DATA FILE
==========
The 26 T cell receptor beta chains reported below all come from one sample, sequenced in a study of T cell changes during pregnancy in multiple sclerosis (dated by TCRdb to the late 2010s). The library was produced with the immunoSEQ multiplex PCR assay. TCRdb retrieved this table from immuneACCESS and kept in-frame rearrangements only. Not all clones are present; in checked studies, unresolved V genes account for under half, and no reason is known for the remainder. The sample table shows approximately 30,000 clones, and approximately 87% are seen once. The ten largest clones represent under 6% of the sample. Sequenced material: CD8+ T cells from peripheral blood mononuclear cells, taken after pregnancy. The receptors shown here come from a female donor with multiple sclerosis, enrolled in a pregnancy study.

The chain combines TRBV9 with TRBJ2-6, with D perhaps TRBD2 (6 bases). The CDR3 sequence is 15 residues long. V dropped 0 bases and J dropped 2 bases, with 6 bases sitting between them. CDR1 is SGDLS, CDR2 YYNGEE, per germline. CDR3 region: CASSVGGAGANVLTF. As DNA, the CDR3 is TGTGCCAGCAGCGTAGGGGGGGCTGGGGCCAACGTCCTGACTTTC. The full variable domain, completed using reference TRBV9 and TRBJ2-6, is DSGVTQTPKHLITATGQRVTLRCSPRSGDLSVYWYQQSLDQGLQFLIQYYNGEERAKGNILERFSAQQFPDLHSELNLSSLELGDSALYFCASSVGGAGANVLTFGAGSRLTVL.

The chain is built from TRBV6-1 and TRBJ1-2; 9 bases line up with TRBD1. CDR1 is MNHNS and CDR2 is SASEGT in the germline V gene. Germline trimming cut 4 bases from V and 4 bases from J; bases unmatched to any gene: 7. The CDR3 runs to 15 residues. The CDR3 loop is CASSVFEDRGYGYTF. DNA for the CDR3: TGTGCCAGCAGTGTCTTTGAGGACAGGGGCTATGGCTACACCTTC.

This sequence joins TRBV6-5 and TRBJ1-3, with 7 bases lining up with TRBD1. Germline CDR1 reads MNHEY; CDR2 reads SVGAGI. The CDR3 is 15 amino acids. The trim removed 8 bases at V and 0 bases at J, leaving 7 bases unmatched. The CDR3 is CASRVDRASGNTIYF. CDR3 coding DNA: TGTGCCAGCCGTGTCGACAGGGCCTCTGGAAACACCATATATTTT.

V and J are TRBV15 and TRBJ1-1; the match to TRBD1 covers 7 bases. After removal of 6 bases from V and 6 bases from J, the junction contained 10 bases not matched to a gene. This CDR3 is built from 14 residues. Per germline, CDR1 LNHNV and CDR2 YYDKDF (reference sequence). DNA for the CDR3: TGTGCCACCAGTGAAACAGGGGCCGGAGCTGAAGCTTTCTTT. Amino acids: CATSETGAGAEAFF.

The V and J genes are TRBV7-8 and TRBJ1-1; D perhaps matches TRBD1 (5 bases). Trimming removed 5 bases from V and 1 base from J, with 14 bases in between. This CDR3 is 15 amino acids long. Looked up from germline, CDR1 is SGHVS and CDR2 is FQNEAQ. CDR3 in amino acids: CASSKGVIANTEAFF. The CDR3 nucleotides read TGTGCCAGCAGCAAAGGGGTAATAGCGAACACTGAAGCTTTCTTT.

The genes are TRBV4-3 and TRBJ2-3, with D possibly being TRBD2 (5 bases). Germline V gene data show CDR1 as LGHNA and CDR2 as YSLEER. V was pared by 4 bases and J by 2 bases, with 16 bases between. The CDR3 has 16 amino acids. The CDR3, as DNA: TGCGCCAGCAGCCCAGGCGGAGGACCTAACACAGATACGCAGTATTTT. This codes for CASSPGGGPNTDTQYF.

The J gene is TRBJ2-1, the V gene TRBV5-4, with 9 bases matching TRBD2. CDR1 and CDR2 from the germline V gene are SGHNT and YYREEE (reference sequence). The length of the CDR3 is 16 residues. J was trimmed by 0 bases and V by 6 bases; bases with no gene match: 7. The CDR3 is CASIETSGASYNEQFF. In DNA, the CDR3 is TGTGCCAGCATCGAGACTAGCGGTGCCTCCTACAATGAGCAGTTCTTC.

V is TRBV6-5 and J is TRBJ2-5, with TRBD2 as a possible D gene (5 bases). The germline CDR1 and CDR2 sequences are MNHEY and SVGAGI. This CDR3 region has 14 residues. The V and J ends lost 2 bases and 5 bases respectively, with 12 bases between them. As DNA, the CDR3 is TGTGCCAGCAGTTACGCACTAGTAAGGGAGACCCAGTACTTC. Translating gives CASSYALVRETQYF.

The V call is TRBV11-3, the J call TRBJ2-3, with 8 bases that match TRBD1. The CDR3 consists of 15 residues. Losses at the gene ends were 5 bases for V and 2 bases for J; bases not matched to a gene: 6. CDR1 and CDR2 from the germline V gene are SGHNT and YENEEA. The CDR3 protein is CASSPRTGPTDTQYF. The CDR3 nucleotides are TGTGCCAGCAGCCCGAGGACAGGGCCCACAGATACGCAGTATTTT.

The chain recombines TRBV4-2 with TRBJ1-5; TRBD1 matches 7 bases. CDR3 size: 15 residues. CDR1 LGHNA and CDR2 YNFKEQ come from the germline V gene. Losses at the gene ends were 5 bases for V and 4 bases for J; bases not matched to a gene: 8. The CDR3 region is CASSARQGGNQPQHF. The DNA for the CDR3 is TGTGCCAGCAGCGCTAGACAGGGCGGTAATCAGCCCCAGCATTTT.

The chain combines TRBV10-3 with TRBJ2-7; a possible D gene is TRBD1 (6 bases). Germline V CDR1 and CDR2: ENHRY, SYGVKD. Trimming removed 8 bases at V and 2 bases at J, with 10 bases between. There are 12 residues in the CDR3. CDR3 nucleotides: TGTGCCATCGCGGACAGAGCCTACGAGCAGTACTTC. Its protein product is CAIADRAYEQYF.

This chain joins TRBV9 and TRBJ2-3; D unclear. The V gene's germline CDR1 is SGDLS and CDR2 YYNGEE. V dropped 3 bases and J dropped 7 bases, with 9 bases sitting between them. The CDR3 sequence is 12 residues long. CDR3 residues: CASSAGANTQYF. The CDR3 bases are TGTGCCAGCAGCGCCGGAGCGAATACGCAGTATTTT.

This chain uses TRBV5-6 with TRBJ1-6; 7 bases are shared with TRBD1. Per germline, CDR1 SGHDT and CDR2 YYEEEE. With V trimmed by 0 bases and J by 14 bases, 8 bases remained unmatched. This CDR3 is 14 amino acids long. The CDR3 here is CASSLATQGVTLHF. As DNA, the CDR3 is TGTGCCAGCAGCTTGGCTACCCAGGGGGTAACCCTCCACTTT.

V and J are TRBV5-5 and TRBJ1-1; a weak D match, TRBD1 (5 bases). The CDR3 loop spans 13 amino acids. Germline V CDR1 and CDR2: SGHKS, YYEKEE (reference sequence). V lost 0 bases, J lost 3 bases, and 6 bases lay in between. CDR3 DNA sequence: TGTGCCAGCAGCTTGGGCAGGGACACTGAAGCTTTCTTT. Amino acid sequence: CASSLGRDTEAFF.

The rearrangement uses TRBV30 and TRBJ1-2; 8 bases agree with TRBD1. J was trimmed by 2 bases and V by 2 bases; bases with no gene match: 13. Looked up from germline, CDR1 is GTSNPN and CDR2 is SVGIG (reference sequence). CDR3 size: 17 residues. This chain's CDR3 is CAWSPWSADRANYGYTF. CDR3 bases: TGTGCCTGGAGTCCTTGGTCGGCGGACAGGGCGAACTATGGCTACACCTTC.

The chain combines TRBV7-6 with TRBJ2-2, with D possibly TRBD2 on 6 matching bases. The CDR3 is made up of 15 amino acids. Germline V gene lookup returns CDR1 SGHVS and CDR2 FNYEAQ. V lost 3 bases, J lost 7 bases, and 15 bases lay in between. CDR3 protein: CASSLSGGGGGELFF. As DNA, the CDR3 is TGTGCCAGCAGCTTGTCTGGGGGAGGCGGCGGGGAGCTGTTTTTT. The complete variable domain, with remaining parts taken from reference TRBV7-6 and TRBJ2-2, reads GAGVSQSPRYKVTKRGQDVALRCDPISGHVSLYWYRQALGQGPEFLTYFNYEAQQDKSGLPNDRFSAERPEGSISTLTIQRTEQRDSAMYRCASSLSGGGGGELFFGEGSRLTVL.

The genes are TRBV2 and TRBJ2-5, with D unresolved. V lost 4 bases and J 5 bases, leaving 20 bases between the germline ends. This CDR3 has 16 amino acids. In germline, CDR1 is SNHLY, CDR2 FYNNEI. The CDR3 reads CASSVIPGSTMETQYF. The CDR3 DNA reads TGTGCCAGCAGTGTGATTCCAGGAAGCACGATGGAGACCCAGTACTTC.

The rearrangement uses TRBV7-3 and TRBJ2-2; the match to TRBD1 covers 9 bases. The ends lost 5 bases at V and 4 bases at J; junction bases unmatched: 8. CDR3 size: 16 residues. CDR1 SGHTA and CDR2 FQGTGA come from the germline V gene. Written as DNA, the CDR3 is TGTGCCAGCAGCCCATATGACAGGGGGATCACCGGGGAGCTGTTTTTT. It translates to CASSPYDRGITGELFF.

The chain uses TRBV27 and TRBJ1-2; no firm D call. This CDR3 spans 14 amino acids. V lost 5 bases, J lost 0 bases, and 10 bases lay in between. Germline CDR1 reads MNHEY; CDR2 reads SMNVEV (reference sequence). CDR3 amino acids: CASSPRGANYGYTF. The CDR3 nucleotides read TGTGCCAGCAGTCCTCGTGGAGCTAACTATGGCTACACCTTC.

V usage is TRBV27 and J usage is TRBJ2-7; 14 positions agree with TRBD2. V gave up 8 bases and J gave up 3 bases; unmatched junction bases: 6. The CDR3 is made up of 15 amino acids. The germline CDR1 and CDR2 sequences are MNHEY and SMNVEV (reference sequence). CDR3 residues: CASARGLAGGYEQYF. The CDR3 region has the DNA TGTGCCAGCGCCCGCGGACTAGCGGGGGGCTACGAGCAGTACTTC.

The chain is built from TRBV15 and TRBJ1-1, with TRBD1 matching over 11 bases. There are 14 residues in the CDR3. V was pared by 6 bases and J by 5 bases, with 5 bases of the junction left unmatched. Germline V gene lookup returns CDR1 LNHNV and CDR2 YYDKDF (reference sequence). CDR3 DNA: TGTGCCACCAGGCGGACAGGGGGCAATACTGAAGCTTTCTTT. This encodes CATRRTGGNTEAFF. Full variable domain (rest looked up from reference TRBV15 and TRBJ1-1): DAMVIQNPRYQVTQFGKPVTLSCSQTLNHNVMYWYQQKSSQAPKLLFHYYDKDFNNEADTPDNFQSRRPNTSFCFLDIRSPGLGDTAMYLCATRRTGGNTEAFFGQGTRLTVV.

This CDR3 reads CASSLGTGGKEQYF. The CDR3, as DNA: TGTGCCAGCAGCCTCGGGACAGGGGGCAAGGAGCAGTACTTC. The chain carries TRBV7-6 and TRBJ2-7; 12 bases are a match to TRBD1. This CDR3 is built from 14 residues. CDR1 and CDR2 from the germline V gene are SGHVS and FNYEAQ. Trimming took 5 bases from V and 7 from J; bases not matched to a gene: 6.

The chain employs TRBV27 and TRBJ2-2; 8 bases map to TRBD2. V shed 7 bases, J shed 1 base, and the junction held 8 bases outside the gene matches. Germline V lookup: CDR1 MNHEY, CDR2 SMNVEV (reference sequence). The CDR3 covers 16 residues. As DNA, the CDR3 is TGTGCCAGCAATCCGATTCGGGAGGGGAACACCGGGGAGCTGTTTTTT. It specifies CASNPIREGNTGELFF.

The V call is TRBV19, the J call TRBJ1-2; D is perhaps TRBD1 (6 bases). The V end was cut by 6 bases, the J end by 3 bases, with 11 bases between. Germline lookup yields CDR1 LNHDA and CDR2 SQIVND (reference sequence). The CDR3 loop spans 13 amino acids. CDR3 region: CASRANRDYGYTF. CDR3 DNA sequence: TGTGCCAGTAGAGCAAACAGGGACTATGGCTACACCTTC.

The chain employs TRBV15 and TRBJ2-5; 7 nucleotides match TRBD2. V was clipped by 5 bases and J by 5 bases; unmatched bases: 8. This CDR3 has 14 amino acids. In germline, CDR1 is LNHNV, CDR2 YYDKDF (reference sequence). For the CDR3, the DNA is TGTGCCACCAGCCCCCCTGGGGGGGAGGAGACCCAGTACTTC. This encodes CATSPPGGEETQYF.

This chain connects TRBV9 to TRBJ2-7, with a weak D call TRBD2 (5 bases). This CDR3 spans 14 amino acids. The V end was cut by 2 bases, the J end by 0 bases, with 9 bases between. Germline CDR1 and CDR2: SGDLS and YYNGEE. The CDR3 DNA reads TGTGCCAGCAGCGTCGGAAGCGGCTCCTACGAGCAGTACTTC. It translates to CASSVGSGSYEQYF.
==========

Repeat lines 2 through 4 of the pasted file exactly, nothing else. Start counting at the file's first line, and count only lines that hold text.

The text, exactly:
The chain combines TRBV9 with TRBJ2-6, with D perhaps TRBD2 (6 bases). The CDR3 sequence is 15 residues long. V dropped 0 bases and J dropped 2 bases, with 6 bases sitting between them. CDR1 is SGDLS, CDR2 YYNGEE, per germline. CDR3 region: CASSVGGAGANVLTF. As DNA, the CDR3 is TGTGCCAGCAGCGTAGGGGGGGCTGGGGCCAACGTCCTGACTTTC. The full variable domain, completed using reference TRBV9 and TRBJ2-6, is DSGVTQTPKHLITATGQRVTLRCSPRSGDLSVYWYQQSLDQGLQFLIQYYNGEERAKGNILERFSAQQFPDLHSELNLSSLELGDSALYFCASSVGGAGANVLTFGAGSRLTVL.

The chain is built from TRBV6-1 and TRBJ1-2; 9 bases line up with TRBD1. CDR1 is MNHNS and CDR2 is SASEGT in the germline V gene. Germline trimming cut 4 bases from V and 4 bases from J; bases unmatched to any gene: 7. The CDR3 runs to 15 residues. The CDR3 loop is CASSVFEDRGYGYTF. DNA for the CDR3: TGTGCCAGCAGTGTCTTTGAGGACAGGGGCTATGGCTACACCTTC.

This sequence joins TRBV6-5 and TRBJ1-3, with 7 bases lining up with TRBD1. Germline CDR1 reads MNHEY; CDR2 reads SVGAGI. The CDR3 is 15 amino acids. The trim removed 8 bases at V and 0 bases at J, leaving 7 bases unmatched. The CDR3 is CASRVDRASGNTIYF. CDR3 coding DNA: TGTGCCAGCCGTGTCGACAGGGCCTCTGGAAACACCATATATTTT.